By Paul Goble
Members of Generation Z, those born in approximately 2000 and just now completing school, are the smallest Russian generation in decades and fundamentally different than any of the generations that have gone before them, according to sociologists queried by Stanislav Zakharkin of the URA.ru news agency.
Most of the members of this age cohort, Valeriya Kasamara of the Higher School of Economics says, have been cossetted by their parents who experienced the shock of radical changes and wanted to protect their children from similar challenges in their futures (ura.news/articles/1036275332).
Because of the relative prosperity of the first decade of this century, parents were able to do so, she says; but as a result, the members of Generation Z “are not hurrying to grow up, strive to remain children as long as possible, and continue to live with their parents” much longer than their immediate predecessors.
Sociologist Aleksey Firsov says that this has had the effect of keeping them from showing initiative or taking responsibility. Kasamara agrees: they grew up at a time of plenty and therefore had “no motivation for working only to get money. The main thing they value is self-realization.”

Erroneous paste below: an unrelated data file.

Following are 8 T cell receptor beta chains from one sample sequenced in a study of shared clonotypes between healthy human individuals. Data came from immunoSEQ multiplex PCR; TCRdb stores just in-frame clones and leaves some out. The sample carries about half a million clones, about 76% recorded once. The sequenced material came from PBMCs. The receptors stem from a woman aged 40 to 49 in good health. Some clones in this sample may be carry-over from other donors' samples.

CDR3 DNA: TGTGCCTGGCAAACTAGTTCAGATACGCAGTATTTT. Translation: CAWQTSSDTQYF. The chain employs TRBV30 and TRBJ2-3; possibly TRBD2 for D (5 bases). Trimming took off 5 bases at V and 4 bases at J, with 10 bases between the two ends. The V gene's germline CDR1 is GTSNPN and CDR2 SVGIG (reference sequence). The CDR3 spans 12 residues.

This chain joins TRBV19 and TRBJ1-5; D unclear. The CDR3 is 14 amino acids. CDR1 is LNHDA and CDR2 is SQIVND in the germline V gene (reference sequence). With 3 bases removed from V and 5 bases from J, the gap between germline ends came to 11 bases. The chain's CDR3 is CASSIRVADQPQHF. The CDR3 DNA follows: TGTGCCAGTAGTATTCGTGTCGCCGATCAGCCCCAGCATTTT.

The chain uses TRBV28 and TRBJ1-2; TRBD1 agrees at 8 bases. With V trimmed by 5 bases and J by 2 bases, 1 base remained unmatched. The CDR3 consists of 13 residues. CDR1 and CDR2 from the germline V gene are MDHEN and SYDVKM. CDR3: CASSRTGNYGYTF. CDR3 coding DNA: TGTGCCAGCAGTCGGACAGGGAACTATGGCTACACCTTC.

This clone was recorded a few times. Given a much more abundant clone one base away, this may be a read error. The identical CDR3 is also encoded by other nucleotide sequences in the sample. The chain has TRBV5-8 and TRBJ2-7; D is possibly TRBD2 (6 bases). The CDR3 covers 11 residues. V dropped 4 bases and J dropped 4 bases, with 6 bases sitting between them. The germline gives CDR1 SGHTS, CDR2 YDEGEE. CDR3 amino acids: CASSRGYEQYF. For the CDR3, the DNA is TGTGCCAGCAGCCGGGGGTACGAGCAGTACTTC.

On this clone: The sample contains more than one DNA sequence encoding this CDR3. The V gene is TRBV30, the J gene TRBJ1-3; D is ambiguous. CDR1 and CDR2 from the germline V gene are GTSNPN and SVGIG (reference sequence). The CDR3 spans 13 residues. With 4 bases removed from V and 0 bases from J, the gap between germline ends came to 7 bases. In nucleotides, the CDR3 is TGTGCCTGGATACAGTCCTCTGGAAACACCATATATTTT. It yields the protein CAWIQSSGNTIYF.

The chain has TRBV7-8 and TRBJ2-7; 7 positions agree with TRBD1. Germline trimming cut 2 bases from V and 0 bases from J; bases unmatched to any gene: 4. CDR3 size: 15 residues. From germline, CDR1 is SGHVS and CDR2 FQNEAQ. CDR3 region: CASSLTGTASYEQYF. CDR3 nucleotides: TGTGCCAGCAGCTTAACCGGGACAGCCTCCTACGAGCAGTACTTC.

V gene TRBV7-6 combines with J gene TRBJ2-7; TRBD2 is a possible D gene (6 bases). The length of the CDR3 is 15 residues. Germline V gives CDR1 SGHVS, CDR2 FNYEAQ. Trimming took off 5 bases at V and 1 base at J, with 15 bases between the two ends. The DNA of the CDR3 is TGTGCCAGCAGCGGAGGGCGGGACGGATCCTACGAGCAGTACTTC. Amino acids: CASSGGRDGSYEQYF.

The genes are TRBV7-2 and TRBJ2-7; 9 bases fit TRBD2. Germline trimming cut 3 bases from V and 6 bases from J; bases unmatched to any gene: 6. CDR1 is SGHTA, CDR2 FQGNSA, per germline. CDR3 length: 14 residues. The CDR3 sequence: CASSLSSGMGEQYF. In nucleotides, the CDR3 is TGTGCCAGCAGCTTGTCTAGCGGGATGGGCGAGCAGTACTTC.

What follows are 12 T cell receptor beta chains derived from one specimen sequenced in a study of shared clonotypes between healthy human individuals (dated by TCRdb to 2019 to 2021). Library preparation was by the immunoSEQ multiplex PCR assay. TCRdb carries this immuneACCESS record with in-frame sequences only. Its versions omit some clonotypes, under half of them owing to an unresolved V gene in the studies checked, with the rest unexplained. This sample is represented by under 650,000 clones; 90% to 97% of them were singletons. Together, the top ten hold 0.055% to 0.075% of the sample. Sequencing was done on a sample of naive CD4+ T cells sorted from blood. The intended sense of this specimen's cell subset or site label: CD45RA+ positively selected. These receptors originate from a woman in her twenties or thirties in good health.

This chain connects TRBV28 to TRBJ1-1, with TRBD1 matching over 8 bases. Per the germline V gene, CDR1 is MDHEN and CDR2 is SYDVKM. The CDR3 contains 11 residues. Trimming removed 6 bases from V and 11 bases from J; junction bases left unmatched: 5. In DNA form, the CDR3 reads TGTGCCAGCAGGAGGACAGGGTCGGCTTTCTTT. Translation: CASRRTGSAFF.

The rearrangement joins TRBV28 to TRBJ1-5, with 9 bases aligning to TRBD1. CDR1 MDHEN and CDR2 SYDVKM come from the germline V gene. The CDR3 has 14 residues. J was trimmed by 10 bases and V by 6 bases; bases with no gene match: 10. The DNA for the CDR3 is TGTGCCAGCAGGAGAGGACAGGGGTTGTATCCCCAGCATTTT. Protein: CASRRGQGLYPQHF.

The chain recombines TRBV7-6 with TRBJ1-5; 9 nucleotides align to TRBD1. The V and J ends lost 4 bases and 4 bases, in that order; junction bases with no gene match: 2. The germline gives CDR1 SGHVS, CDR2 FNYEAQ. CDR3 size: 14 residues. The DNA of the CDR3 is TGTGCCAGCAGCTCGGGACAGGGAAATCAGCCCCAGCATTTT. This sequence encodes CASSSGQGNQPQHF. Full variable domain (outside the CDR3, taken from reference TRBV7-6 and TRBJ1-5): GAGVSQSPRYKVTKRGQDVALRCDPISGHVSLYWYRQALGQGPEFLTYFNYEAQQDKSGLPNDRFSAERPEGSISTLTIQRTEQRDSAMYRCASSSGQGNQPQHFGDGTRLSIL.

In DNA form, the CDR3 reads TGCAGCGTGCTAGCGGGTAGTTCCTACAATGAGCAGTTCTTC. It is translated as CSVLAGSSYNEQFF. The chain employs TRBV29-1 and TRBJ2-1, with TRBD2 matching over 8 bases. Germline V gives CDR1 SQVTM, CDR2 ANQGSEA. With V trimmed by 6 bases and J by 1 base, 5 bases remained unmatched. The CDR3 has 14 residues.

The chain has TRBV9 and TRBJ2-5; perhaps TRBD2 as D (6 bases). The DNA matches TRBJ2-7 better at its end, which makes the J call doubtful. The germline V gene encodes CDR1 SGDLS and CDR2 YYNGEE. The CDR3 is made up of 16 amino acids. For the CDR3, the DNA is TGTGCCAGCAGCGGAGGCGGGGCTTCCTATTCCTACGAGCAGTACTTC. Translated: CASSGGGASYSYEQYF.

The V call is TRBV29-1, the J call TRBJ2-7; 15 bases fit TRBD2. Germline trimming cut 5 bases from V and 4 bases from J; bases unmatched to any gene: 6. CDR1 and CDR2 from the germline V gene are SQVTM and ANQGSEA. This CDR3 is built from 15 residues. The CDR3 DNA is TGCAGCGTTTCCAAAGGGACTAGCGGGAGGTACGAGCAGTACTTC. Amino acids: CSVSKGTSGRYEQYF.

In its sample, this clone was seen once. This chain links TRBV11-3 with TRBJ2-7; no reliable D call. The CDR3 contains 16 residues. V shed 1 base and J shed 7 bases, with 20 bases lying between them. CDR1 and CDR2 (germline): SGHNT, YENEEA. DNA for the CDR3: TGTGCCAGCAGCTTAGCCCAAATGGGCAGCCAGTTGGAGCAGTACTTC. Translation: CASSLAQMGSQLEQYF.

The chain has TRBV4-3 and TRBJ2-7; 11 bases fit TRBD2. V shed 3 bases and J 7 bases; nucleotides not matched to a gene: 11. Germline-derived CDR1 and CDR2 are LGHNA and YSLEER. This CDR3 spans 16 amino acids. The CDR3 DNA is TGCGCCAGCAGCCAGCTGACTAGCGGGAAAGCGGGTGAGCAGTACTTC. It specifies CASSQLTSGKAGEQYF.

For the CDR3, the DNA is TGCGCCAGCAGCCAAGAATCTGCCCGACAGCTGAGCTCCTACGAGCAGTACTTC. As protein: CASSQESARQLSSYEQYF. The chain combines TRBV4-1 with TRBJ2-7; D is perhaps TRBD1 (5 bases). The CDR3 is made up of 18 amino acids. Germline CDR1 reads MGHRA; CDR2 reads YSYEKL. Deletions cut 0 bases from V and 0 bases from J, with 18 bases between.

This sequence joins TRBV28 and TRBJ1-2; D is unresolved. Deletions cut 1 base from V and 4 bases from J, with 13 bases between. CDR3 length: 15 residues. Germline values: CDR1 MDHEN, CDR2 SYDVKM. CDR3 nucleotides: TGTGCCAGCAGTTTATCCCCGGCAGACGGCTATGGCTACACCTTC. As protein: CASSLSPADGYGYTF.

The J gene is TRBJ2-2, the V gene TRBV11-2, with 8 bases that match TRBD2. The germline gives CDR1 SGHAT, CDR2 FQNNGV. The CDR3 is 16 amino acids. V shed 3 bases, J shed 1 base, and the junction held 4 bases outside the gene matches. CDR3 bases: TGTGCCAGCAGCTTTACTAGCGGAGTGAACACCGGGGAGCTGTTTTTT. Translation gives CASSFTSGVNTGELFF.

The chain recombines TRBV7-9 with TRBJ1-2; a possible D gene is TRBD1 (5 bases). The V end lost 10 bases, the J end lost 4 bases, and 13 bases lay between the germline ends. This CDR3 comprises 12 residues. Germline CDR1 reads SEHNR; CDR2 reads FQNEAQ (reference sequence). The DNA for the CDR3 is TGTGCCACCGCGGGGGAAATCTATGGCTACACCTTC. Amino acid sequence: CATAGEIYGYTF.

Given how much their parents loved and protected them, she continues, “they are certain that they are unique personalities. Their ideal is working on a freelance basis which they choose and which brings them satisfaction.”
Andrey Alyasov, another specialist on young people, says that members of Generation Z “are not able to work for long periods of time.” They are easily bored, and they change work far more frequently than their predecessors. They are also less interested in possessions. They prefer to rent rather than buy and care above all about experiences and impressions.
Generation Z is the first such cohort that has always lived with the Internet. As a result and in sharp contrast with their elders, those who are part of this generation, Firsov says, “do not see a boundary between online and offline.” For them, the two are the same.
“If Generation X still read books and Generation Y read them off of a computer screen,” Alyasov says, “Generation Z gets its information from its mobile phone and, in the first instance, via audio-visual means, that is, pictures or videos.” It is they who are “the main audience of the YouTube video bloggers.”
Kasamara says that “people born at the turn of the century consider themselves kings of information. But this opinion is mistaken. They do not have the most elementary habits of factchecking. They easily are led by what appears online and consider that if someone writes something, this is always the truth.”
Leonty Byzov, a sociologist at the Academy of Sciences, adds another dimension. Members of Generation Z have travelled far more than their elders and consider the world as their home. “As a rule, they know English well and are ready to get an education or make a career abroad.”
Businesses and government institutions will have to adapt to them, Ayasov says, members of Generation Z will simply leave and go abroad – and Russia will lose as a result. That means that Moscow will be faced with a difficult choice: change and lose some things it values, or not change and lose the future.